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February 13, 2013 5:48 PM Day’s End and Night Watch

By Ed Kilgore

Good to get back to the normally abnormal blogging schedule. Next live-blogging may not happen until fall elections, unless it’s possible to live-blog a government shutdown.

Here are some remainders from the day’s news:

* Senate Republicans are insisting on 60-vote threshold for confirmation of, but just don’t want to call it a “filibuster.”

* Likewise, Rand Paul is putting “hold” on Brennan nomination, which amounts to the same thing.

* Scott Brown to make debut as Fox News gabber on Hannity’s show tonight.

* At Ten Miles Square, Henry Farrell examines the U.S. welfare state as compared to that of similarly wealthy countries, and notes it is hardly “redistributive.”

* At College Guide, Peter Orszag makes the macroeconomic case for expanding access to college.

And in non-political news:

* National Catholic Reporter’s John Allen suggests absence of “funeral effect” overshadowing election of next Pope makes departure from Benedict XVI’s policies more likely.

On that optimistic note, here’s David Bowie again, performing “Changes” in Paris in 2002.

Selah.

Ed Kilgore is a contributing writer to the Washington Monthly. He is managing editor for The Democratic Strategist and a senior fellow at the Progressive Policy Institute. Find him on Twitter: @ed_kilgore.

Comments

  • Quaker in a Basement on February 13, 2013 7:33 PM:

    * National Catholic Reporter’s John Allen suggests absence of “funeral effect” overshadowing election of next Pope makes departure from Benedict XVI’s policies more likely.

    Too early to rule it out. Just sayin'.

  • jharp on February 14, 2013 2:32 AM:

    Really like your music video picks.

    Brings back memories. I saw David Bowie in Cleveland circa 1978 perform the same song.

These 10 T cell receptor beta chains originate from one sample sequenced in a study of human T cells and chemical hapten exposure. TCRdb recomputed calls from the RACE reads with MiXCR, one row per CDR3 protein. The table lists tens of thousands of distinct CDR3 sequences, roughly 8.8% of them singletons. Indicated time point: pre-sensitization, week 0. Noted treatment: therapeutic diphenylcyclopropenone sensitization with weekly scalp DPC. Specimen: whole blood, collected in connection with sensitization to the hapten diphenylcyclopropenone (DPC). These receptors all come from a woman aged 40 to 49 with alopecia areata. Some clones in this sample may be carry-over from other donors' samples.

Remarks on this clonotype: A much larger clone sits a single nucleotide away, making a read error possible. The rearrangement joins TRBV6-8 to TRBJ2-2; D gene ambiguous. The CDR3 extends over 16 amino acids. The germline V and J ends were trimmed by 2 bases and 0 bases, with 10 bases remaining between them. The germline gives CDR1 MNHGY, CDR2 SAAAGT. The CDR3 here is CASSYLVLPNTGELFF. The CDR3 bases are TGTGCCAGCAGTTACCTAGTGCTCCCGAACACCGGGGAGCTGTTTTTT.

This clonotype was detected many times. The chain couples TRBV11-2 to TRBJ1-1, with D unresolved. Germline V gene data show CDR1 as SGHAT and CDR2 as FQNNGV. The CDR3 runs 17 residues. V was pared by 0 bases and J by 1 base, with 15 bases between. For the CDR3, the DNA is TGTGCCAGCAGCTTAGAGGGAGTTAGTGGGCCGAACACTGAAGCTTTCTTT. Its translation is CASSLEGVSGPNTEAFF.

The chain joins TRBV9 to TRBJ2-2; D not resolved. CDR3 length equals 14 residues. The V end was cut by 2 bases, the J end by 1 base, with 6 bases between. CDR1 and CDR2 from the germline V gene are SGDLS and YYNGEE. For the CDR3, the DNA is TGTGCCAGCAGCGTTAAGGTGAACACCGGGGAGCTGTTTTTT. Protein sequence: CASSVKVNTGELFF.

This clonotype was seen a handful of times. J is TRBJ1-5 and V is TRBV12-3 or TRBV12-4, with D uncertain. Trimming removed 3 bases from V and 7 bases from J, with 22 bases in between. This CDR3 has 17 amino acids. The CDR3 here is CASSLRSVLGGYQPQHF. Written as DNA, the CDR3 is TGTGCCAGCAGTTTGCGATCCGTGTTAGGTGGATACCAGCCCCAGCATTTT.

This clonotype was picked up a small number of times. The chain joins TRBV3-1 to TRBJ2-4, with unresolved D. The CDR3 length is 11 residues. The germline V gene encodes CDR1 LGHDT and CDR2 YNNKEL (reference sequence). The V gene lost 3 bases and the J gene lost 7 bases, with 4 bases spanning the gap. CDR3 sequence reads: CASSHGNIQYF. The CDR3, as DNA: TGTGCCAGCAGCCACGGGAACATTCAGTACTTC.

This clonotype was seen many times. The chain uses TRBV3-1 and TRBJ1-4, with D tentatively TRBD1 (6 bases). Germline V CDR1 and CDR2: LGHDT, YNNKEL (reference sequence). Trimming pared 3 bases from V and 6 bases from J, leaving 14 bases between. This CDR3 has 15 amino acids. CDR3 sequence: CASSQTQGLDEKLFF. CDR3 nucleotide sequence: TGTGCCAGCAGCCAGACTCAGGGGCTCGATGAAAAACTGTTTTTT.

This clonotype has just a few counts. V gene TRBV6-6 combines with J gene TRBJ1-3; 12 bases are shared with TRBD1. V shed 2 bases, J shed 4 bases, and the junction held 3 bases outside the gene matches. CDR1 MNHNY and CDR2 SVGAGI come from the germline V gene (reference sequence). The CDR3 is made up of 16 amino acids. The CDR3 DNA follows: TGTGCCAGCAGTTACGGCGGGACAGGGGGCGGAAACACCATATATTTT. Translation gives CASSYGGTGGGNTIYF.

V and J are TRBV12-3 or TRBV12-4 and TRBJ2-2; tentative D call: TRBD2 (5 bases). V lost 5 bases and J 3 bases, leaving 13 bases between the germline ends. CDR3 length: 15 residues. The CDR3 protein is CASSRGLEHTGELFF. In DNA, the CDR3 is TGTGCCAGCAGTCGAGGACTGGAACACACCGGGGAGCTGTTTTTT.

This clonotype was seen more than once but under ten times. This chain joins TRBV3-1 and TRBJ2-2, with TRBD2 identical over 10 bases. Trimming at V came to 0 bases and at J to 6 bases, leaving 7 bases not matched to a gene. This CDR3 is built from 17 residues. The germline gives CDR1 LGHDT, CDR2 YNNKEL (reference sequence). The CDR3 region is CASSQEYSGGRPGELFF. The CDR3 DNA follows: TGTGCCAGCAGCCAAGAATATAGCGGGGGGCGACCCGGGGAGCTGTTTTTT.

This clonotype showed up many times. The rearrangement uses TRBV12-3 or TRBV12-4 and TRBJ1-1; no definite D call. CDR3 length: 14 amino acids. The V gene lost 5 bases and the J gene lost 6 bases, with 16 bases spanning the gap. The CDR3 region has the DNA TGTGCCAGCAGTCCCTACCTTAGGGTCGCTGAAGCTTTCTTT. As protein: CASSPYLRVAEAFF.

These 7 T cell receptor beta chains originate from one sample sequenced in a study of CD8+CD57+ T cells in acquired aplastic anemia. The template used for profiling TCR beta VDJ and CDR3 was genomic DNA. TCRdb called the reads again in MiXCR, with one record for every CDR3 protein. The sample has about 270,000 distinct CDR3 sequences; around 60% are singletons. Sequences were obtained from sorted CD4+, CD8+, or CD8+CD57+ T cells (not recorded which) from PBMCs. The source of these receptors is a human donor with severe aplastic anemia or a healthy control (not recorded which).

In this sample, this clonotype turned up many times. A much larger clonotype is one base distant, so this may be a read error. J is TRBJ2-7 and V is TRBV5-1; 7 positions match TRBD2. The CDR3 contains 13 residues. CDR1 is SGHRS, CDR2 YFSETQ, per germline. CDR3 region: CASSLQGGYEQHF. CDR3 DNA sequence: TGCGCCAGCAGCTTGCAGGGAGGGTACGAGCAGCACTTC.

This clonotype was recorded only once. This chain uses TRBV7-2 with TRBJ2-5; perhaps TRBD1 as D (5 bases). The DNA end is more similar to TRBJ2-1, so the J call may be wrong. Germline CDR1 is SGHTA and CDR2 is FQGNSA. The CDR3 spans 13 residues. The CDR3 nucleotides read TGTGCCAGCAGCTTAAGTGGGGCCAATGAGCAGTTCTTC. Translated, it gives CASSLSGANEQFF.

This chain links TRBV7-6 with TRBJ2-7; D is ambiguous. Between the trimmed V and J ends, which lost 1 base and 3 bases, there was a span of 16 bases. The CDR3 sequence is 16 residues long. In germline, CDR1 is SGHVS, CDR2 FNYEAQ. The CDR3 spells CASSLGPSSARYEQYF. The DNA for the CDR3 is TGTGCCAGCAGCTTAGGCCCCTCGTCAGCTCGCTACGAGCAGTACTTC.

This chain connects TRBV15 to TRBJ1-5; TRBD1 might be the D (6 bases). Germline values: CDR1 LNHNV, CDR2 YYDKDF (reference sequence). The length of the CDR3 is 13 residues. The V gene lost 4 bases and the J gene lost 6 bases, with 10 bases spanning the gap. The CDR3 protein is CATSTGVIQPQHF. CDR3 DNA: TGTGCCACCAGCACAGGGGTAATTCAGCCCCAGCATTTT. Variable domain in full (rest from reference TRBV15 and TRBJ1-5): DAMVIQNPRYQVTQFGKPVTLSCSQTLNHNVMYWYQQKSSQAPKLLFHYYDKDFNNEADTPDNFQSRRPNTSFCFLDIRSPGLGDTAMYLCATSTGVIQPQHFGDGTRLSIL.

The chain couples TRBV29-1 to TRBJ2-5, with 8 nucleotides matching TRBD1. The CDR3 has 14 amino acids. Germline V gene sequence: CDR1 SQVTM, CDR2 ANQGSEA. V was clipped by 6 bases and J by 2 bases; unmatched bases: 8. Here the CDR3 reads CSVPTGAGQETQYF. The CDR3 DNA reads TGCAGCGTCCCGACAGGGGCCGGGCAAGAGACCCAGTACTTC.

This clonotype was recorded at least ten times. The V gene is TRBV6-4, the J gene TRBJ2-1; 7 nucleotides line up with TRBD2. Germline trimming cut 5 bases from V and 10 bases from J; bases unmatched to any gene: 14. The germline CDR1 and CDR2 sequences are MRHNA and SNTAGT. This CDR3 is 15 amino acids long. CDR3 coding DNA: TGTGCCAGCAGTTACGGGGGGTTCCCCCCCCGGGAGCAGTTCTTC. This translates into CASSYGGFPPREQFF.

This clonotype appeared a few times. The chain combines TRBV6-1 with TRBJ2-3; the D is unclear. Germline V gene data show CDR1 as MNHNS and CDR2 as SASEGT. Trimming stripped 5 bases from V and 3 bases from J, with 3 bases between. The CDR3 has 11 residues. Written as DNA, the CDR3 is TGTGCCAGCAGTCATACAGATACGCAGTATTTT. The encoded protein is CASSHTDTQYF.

Many thanks.

  • dweb on February 14, 2013 7:33 AM:

    When the group picking a new pope is made up of around 118 old, white, very conservative men, hand picked almost totally by Benedict and his predecessor, the chances they are going to pick a new pope who even hints at changes is about as likely as Sarah Palin getting a PhD in astrophysics.

    These guys have gone after nuns who dared to oppose their positions, acted repeatedly to cover up a massive and global scandal involving sexual abuse by priests, been caught money laundering and getting themselves deeply involved in domestic politics.

    These are not folks who will embrace change. They'll be looking for a candidate who "preserves the eternal truths of the Church."

  • smartalek on February 15, 2013 12:54 AM:

    Yes, what dweb said, plus:
    I read the NCR piece, and found it even less rational, or even plausible, than dweb did.
    By what possible logic is the continued survival of the man from the same repressive, backward-looking clicque as the man who preceded him in the office, and who furthered the stacking of the college of Cardinals with equally hidebound reactionaries, somehow going to conduce to even the tiniest discontinuity, let alone any major shift, in policies?
    I thought the Catholics were supposed to be strong at logical analysis?
    Well, perhaps it's only the Jesuits.
    Also, this amusing detail:
    "After the audience this morning, a large brass band from Germany processed down the Via della Conciliazione away from St. Peter's Square, pounding out a rousing march number and carrying a banner expressing pride in 'our pope.'"
    Sadly, no indication whether their "march" entailed goose-stepping.
    (It is, of course, all about the traditions in the Holy See.)

  • smartalek on February 15, 2013 1:57 AM:

    Wups, sorry for not.closing that tag properly. Hopefully won't mess up any further comments (if any).